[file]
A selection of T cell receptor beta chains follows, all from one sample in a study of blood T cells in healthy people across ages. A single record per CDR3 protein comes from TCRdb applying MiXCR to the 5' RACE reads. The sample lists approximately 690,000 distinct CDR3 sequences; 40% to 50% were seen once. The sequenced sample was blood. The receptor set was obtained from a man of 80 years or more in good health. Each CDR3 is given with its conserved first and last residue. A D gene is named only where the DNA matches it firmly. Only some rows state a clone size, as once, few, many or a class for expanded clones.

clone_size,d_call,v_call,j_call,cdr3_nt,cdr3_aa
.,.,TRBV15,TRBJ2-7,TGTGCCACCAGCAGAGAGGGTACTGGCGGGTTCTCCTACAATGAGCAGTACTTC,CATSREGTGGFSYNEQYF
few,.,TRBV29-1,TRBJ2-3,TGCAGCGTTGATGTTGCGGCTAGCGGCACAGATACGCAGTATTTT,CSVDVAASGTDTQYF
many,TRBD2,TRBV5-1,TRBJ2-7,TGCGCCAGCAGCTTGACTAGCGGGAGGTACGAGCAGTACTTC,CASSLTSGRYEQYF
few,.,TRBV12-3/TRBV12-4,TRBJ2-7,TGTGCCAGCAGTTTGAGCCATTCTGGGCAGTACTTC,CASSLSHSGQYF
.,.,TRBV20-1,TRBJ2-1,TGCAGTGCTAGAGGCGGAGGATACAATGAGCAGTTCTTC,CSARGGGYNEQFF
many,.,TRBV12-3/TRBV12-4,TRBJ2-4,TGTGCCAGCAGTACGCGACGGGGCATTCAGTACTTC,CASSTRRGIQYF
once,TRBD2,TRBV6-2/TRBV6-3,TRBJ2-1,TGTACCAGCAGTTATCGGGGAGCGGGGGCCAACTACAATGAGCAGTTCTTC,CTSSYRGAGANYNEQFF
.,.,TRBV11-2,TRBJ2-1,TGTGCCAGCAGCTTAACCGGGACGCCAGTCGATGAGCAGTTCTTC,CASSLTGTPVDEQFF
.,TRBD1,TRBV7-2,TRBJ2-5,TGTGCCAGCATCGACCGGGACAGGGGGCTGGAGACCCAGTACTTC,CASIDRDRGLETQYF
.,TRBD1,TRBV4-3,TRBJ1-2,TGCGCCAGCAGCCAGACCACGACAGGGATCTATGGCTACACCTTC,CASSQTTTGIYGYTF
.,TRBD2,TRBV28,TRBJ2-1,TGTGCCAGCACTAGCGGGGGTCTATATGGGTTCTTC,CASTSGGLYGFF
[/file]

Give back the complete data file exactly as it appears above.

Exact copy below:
A selection of T cell receptor beta chains follows, all from one sample in a study of blood T cells in healthy people across ages. A single record per CDR3 protein comes from TCRdb applying MiXCR to the 5' RACE reads. The sample lists approximately 690,000 distinct CDR3 sequences; 40% to 50% were seen once. The sequenced sample was blood. The receptor set was obtained from a man of 80 years or more in good health. Each CDR3 is given with its conserved first and last residue. A D gene is named only where the DNA matches it firmly. Only some rows state a clone size, as once, few, many or a class for expanded clones.

clone_size,d_call,v_call,j_call,cdr3_nt,cdr3_aa
.,.,TRBV15,TRBJ2-7,TGTGCCACCAGCAGAGAGGGTACTGGCGGGTTCTCCTACAATGAGCAGTACTTC,CATSREGTGGFSYNEQYF
few,.,TRBV29-1,TRBJ2-3,TGCAGCGTTGATGTTGCGGCTAGCGGCACAGATACGCAGTATTTT,CSVDVAASGTDTQYF
many,TRBD2,TRBV5-1,TRBJ2-7,TGCGCCAGCAGCTTGACTAGCGGGAGGTACGAGCAGTACTTC,CASSLTSGRYEQYF
few,.,TRBV12-3/TRBV12-4,TRBJ2-7,TGTGCCAGCAGTTTGAGCCATTCTGGGCAGTACTTC,CASSLSHSGQYF
.,.,TRBV20-1,TRBJ2-1,TGCAGTGCTAGAGGCGGAGGATACAATGAGCAGTTCTTC,CSARGGGYNEQFF
many,.,TRBV12-3/TRBV12-4,TRBJ2-4,TGTGCCAGCAGTACGCGACGGGGCATTCAGTACTTC,CASSTRRGIQYF
once,TRBD2,TRBV6-2/TRBV6-3,TRBJ2-1,TGTACCAGCAGTTATCGGGGAGCGGGGGCCAACTACAATGAGCAGTTCTTC,CTSSYRGAGANYNEQFF
.,.,TRBV11-2,TRBJ2-1,TGTGCCAGCAGCTTAACCGGGACGCCAGTCGATGAGCAGTTCTTC,CASSLTGTPVDEQFF
.,TRBD1,TRBV7-2,TRBJ2-5,TGTGCCAGCATCGACCGGGACAGGGGGCTGGAGACCCAGTACTTC,CASIDRDRGLETQYF
.,TRBD1,TRBV4-3,TRBJ1-2,TGCGCCAGCAGCCAGACCACGACAGGGATCTATGGCTACACCTTC,CASSQTTTGIYGYTF
.,TRBD2,TRBV28,TRBJ2-1,TGTGCCAGCACTAGCGGGGGTCTATATGGGTTCTTC,CASTSGGLYGFF